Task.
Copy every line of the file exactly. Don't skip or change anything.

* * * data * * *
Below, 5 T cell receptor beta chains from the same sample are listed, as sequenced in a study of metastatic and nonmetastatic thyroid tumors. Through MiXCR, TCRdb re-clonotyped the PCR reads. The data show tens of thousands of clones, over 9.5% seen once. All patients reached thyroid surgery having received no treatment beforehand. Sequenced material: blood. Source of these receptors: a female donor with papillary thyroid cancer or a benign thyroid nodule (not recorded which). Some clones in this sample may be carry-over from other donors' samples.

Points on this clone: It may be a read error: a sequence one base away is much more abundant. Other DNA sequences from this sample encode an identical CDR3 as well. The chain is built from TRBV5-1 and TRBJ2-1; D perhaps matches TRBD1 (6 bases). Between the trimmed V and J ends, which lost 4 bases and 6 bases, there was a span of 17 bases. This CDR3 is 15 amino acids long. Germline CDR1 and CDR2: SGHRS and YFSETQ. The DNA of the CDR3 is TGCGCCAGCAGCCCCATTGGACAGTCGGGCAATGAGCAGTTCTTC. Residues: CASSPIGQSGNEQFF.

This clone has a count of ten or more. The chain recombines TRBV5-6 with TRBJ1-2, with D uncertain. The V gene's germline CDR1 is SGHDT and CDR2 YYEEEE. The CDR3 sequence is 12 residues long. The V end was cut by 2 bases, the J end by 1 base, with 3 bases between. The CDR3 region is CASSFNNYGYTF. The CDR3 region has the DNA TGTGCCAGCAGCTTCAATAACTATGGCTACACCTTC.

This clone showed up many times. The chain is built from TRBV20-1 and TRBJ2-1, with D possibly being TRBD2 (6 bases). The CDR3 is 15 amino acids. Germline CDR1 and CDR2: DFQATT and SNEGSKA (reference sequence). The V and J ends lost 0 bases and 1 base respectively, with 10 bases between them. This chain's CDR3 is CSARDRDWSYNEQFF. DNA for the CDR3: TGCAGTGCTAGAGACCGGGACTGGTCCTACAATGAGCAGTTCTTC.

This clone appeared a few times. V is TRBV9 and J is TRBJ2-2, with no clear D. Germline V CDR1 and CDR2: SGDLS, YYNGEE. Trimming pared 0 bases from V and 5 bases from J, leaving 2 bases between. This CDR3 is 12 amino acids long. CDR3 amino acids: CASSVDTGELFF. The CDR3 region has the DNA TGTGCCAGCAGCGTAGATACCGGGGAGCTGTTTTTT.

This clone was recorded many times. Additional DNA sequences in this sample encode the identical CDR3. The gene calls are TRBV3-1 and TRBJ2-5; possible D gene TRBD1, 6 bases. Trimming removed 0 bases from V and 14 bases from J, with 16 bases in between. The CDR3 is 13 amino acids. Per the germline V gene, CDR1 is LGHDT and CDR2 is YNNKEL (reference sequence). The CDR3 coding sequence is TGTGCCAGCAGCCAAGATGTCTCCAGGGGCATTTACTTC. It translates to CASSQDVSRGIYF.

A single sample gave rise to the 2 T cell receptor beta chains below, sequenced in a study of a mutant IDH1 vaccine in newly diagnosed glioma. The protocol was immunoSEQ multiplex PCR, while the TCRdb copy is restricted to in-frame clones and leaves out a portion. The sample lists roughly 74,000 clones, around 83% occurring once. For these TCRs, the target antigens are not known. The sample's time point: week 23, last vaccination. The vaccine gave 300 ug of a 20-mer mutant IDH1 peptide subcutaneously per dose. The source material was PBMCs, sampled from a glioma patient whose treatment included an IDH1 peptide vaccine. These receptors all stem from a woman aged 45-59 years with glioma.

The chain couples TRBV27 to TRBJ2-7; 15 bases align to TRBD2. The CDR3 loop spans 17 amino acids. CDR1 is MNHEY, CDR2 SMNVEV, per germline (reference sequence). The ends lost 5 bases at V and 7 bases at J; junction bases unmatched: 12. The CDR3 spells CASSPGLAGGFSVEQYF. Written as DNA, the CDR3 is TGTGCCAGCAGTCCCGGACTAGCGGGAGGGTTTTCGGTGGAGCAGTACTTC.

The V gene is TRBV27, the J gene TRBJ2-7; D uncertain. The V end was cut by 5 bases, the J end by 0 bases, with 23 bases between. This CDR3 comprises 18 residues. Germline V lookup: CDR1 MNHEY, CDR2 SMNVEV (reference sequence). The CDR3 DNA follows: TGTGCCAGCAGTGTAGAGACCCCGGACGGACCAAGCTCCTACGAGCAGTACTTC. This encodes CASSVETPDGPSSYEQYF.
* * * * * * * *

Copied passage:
Below, 5 T cell receptor beta chains from the same sample are listed, as sequenced in a study of metastatic and nonmetastatic thyroid tumors. Through MiXCR, TCRdb re-clonotyped the PCR reads. The data show tens of thousands of clones, over 9.5% seen once. All patients reached thyroid surgery having received no treatment beforehand. Sequenced material: blood. Source of these receptors: a female donor with papillary thyroid cancer or a benign thyroid nodule (not recorded which). Some clones in this sample may be carry-over from other donors' samples.

Points on this clone: It may be a read error: a sequence one base away is much more abundant. Other DNA sequences from this sample encode an identical CDR3 as well. The chain is built from TRBV5-1 and TRBJ2-1; D perhaps matches TRBD1 (6 bases). Between the trimmed V and J ends, which lost 4 bases and 6 bases, there was a span of 17 bases. This CDR3 is 15 amino acids long. Germline CDR1 and CDR2: SGHRS and YFSETQ. The DNA of the CDR3 is TGCGCCAGCAGCCCCATTGGACAGTCGGGCAATGAGCAGTTCTTC. Residues: CASSPIGQSGNEQFF.

This clone has a count of ten or more. The chain recombines TRBV5-6 with TRBJ1-2, with D uncertain. The V gene's germline CDR1 is SGHDT and CDR2 YYEEEE. The CDR3 sequence is 12 residues long. The V end was cut by 2 bases, the J end by 1 base, with 3 bases between. The CDR3 region is CASSFNNYGYTF. The CDR3 region has the DNA TGTGCCAGCAGCTTCAATAACTATGGCTACACCTTC.

This clone showed up many times. The chain is built from TRBV20-1 and TRBJ2-1, with D possibly being TRBD2 (6 bases). The CDR3 is 15 amino acids. Germline CDR1 and CDR2: DFQATT and SNEGSKA (reference sequence). The V and J ends lost 0 bases and 1 base respectively, with 10 bases between them. This chain's CDR3 is CSARDRDWSYNEQFF. DNA for the CDR3: TGCAGTGCTAGAGACCGGGACTGGTCCTACAATGAGCAGTTCTTC.

This clone appeared a few times. V is TRBV9 and J is TRBJ2-2, with no clear D. Germline V CDR1 and CDR2: SGDLS, YYNGEE. Trimming pared 0 bases from V and 5 bases from J, leaving 2 bases between. This CDR3 is 12 amino acids long. CDR3 amino acids: CASSVDTGELFF. The CDR3 region has the DNA TGTGCCAGCAGCGTAGATACCGGGGAGCTGTTTTTT.

This clone was recorded many times. Additional DNA sequences in this sample encode the identical CDR3. The gene calls are TRBV3-1 and TRBJ2-5; possible D gene TRBD1, 6 bases. Trimming removed 0 bases from V and 14 bases from J, with 16 bases in between. The CDR3 is 13 amino acids. Per the germline V gene, CDR1 is LGHDT and CDR2 is YNNKEL (reference sequence). The CDR3 coding sequence is TGTGCCAGCAGCCAAGATGTCTCCAGGGGCATTTACTTC. It translates to CASSQDVSRGIYF.

A single sample gave rise to the 2 T cell receptor beta chains below, sequenced in a study of a mutant IDH1 vaccine in newly diagnosed glioma. The protocol was immunoSEQ multiplex PCR, while the TCRdb copy is restricted to in-frame clones and leaves out a portion. The sample lists roughly 74,000 clones, around 83% occurring once. For these TCRs, the target antigens are not known. The sample's time point: week 23, last vaccination. The vaccine gave 300 ug of a 20-mer mutant IDH1 peptide subcutaneously per dose. The source material was PBMCs, sampled from a glioma patient whose treatment included an IDH1 peptide vaccine. These receptors all stem from a woman aged 45-59 years with glioma.

The chain couples TRBV27 to TRBJ2-7; 15 bases align to TRBD2. The CDR3 loop spans 17 amino acids. CDR1 is MNHEY, CDR2 SMNVEV, per germline (reference sequence). The ends lost 5 bases at V and 7 bases at J; junction bases unmatched: 12. The CDR3 spells CASSPGLAGGFSVEQYF. Written as DNA, the CDR3 is TGTGCCAGCAGTCCCGGACTAGCGGGAGGGTTTTCGGTGGAGCAGTACTTC.

The V gene is TRBV27, the J gene TRBJ2-7; D uncertain. The V end was cut by 5 bases, the J end by 0 bases, with 23 bases between. This CDR3 comprises 18 residues. Germline V lookup: CDR1 MNHEY, CDR2 SMNVEV (reference sequence). The CDR3 DNA follows: TGTGCCAGCAGTGTAGAGACCCCGGACGGACCAAGCTCCTACGAGCAGTACTTC. This encodes CASSVETPDGPSSYEQYF.